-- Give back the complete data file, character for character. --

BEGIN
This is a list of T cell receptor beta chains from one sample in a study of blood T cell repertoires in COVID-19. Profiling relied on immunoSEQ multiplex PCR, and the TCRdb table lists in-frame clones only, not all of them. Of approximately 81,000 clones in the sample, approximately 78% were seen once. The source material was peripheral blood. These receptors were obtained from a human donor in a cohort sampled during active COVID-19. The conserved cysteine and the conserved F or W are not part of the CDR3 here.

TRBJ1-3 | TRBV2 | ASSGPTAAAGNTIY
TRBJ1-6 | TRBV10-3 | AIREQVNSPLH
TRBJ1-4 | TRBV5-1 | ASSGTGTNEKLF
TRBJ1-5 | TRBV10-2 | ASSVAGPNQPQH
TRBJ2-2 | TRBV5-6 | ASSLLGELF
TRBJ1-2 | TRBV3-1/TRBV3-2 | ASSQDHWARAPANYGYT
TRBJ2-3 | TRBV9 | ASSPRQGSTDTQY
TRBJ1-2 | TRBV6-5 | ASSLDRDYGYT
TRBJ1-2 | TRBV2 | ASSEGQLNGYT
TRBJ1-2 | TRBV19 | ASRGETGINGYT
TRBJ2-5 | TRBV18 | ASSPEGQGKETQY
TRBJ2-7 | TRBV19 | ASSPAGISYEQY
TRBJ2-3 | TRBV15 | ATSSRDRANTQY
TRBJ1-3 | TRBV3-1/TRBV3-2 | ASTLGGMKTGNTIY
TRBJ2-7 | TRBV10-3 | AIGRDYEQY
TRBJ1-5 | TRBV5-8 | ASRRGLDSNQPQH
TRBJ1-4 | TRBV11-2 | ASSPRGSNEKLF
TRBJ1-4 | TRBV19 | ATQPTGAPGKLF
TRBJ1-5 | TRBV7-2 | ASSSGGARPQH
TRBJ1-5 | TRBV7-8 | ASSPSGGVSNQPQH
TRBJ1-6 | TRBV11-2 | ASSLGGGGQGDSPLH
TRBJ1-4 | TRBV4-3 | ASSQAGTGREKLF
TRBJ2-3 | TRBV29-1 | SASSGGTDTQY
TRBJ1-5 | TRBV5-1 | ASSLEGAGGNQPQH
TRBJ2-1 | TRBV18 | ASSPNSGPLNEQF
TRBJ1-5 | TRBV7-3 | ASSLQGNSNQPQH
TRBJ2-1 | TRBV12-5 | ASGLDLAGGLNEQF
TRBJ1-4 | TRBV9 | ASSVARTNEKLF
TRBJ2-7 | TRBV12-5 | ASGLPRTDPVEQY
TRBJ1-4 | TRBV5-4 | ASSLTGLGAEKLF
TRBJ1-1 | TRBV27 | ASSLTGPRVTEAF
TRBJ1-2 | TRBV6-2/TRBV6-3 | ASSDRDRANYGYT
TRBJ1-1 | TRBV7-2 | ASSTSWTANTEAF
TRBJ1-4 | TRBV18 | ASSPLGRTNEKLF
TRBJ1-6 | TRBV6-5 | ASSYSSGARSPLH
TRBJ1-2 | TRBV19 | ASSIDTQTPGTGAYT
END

This is a list of T cell receptor beta chains from one sample in a study of blood T cell repertoires in COVID-19. Profiling relied on immunoSEQ multiplex PCR, and the TCRdb table lists in-frame clones only, not all of them. Of approximately 81,000 clones in the sample, approximately 78% were seen once. The source material was peripheral blood. These receptors were obtained from a human donor in a cohort sampled during active COVID-19. The conserved cysteine and the conserved F or W are not part of the CDR3 here.

TRBJ1-3 | TRBV2 | ASSGPTAAAGNTIY
TRBJ1-6 | TRBV10-3 | AIREQVNSPLH
TRBJ1-4 | TRBV5-1 | ASSGTGTNEKLF
TRBJ1-5 | TRBV10-2 | ASSVAGPNQPQH
TRBJ2-2 | TRBV5-6 | ASSLLGELF
TRBJ1-2 | TRBV3-1/TRBV3-2 | ASSQDHWARAPANYGYT
TRBJ2-3 | TRBV9 | ASSPRQGSTDTQY
TRBJ1-2 | TRBV6-5 | ASSLDRDYGYT
TRBJ1-2 | TRBV2 | ASSEGQLNGYT
TRBJ1-2 | TRBV19 | ASRGETGINGYT
TRBJ2-5 | TRBV18 | ASSPEGQGKETQY
TRBJ2-7 | TRBV19 | ASSPAGISYEQY
TRBJ2-3 | TRBV15 | ATSSRDRANTQY
TRBJ1-3 | TRBV3-1/TRBV3-2 | ASTLGGMKTGNTIY
TRBJ2-7 | TRBV10-3 | AIGRDYEQY
TRBJ1-5 | TRBV5-8 | ASRRGLDSNQPQH
TRBJ1-4 | TRBV11-2 | ASSPRGSNEKLF
TRBJ1-4 | TRBV19 | ATQPTGAPGKLF
TRBJ1-5 | TRBV7-2 | ASSSGGARPQH
TRBJ1-5 | TRBV7-8 | ASSPSGGVSNQPQH
TRBJ1-6 | TRBV11-2 | ASSLGGGGQGDSPLH
TRBJ1-4 | TRBV4-3 | ASSQAGTGREKLF
TRBJ2-3 | TRBV29-1 | SASSGGTDTQY
TRBJ1-5 | TRBV5-1 | ASSLEGAGGNQPQH
TRBJ2-1 | TRBV18 | ASSPNSGPLNEQF
TRBJ1-5 | TRBV7-3 | ASSLQGNSNQPQH
TRBJ2-1 | TRBV12-5 | ASGLDLAGGLNEQF
TRBJ1-4 | TRBV9 | ASSVARTNEKLF
TRBJ2-7 | TRBV12-5 | ASGLPRTDPVEQY
TRBJ1-4 | TRBV5-4 | ASSLTGLGAEKLF
TRBJ1-1 | TRBV27 | ASSLTGPRVTEAF
TRBJ1-2 | TRBV6-2/TRBV6-3 | ASSDRDRANYGYT
TRBJ1-1 | TRBV7-2 | ASSTSWTANTEAF
TRBJ1-4 | TRBV18 | ASSPLGRTNEKLF
TRBJ1-6 | TRBV6-5 | ASSYSSGARSPLH
TRBJ1-2 | TRBV19 | ASSIDTQTPGTGAYT